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EU Leaders To Seek Better Communication On Threats After Nerve-Agent Attack

European Union foreign policy chief Federica Mogherini (file photo)
European Union foreign policy chief Federica Mogherini (file photo)

BRUSSELS -- EU leaders are set to ask foreign policy chief Federica Mogherini to look into ways to improve the 28-member bloc's strategic communication, counterintelligence, and cyberdefense in the wake of the nerve-agent attack on former Russian double agent Sergei Skripal and his daughter Yulia in England earlier this month.

The bloc's leaders agree that "the European Union must strengthen its resilience to chemical, biological, radiological, and nuclear-related risks, including through closer cooperation between the European Union and its member states as well as NATO," according to draft conclusions seen by RFE/RL ahead of an summit in Brussels on March 22-23.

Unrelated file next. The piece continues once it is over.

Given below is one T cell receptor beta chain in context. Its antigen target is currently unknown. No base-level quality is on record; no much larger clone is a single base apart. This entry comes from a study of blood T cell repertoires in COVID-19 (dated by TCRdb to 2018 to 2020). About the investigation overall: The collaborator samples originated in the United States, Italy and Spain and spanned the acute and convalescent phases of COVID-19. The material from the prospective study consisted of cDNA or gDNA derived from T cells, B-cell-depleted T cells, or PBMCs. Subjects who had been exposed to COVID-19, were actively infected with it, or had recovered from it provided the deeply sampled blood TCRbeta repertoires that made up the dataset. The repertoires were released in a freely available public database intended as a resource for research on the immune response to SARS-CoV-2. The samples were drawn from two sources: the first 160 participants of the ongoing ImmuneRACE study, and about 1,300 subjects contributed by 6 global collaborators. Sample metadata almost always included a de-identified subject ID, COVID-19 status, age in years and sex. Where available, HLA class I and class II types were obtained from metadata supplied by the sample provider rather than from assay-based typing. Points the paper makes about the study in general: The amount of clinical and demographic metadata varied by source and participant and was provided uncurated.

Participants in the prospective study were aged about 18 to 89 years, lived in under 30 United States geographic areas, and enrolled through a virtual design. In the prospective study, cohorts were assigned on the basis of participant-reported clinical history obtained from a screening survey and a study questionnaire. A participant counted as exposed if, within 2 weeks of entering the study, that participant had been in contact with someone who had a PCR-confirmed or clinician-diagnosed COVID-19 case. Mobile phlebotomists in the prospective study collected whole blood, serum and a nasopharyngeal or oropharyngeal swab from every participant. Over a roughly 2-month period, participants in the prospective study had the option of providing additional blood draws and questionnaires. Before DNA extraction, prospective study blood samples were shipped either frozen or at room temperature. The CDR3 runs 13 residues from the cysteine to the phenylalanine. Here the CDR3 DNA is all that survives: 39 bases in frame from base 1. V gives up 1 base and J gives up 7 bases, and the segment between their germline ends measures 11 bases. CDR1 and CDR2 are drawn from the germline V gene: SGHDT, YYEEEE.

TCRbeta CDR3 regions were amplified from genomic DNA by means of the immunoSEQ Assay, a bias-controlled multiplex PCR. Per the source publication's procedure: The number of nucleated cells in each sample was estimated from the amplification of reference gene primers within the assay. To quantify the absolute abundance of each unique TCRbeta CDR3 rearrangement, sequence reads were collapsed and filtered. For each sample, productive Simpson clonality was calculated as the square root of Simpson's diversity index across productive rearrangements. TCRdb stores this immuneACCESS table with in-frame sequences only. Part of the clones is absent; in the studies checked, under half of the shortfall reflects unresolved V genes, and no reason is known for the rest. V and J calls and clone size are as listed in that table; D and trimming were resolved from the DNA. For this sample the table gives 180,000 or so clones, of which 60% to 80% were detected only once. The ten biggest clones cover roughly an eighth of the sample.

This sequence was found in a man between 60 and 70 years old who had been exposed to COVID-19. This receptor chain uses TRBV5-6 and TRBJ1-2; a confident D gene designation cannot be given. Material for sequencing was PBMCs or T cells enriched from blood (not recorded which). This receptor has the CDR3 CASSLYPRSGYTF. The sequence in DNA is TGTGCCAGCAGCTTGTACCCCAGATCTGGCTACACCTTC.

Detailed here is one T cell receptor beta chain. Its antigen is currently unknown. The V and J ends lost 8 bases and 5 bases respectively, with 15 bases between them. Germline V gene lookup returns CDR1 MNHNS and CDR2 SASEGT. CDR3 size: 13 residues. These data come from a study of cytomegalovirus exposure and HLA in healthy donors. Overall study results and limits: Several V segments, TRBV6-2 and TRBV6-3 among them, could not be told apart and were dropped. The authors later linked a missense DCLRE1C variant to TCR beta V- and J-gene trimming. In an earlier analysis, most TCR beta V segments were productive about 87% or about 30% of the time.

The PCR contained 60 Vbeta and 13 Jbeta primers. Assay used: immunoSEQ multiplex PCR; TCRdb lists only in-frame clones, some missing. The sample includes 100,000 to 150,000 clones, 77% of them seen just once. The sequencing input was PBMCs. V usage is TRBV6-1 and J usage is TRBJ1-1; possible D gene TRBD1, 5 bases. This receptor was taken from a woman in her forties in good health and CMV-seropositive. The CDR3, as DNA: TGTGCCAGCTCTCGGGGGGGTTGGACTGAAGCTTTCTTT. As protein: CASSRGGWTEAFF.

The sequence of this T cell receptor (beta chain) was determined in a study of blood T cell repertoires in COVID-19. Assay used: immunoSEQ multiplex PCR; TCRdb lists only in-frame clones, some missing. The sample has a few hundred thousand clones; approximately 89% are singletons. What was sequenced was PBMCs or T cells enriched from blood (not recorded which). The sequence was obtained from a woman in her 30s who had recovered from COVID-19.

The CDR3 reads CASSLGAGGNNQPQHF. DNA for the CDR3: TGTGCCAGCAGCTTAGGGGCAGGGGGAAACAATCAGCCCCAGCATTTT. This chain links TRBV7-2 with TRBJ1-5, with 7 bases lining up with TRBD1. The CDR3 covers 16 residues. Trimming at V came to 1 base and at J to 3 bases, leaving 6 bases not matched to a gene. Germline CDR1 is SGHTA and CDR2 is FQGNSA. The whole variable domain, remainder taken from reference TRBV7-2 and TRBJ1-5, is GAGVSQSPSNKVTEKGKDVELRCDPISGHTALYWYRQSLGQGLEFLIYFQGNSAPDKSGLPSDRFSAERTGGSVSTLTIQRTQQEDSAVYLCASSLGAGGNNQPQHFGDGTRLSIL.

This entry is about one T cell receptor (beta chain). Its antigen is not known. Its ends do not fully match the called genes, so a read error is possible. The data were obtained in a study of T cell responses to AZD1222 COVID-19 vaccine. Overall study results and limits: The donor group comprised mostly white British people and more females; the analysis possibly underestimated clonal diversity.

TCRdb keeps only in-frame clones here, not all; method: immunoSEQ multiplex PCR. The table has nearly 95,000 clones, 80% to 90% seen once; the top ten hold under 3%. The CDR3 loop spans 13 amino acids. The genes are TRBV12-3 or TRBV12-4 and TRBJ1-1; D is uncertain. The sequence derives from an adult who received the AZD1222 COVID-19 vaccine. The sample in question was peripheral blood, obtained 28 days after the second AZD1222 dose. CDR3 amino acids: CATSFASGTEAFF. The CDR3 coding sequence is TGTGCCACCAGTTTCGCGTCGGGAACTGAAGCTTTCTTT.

"The European Union should also continue to bolster its capabilities to address hybrid threats, including in the areas of cyberdefense, strategic communication and counterintelligence," says the draft, which summons Mogherini to report on progress on the issues by the following summit in June.

Although the draft does not put direct blame on Moscow for the March 4 nerve-agent attack on Skripal and his daughter, it does say that "it takes extremely seriously the United Kingdom government's assessment that it is highly likely that the Russian Federation is responsible."

The document says that "member states will coordinate on the consequences to be drawn in light of the answers provided by the Russian authorities. The European Union will remain closely focused on this issue and its implications."

Based on reporting by Rikard Jozwiak in Brussels
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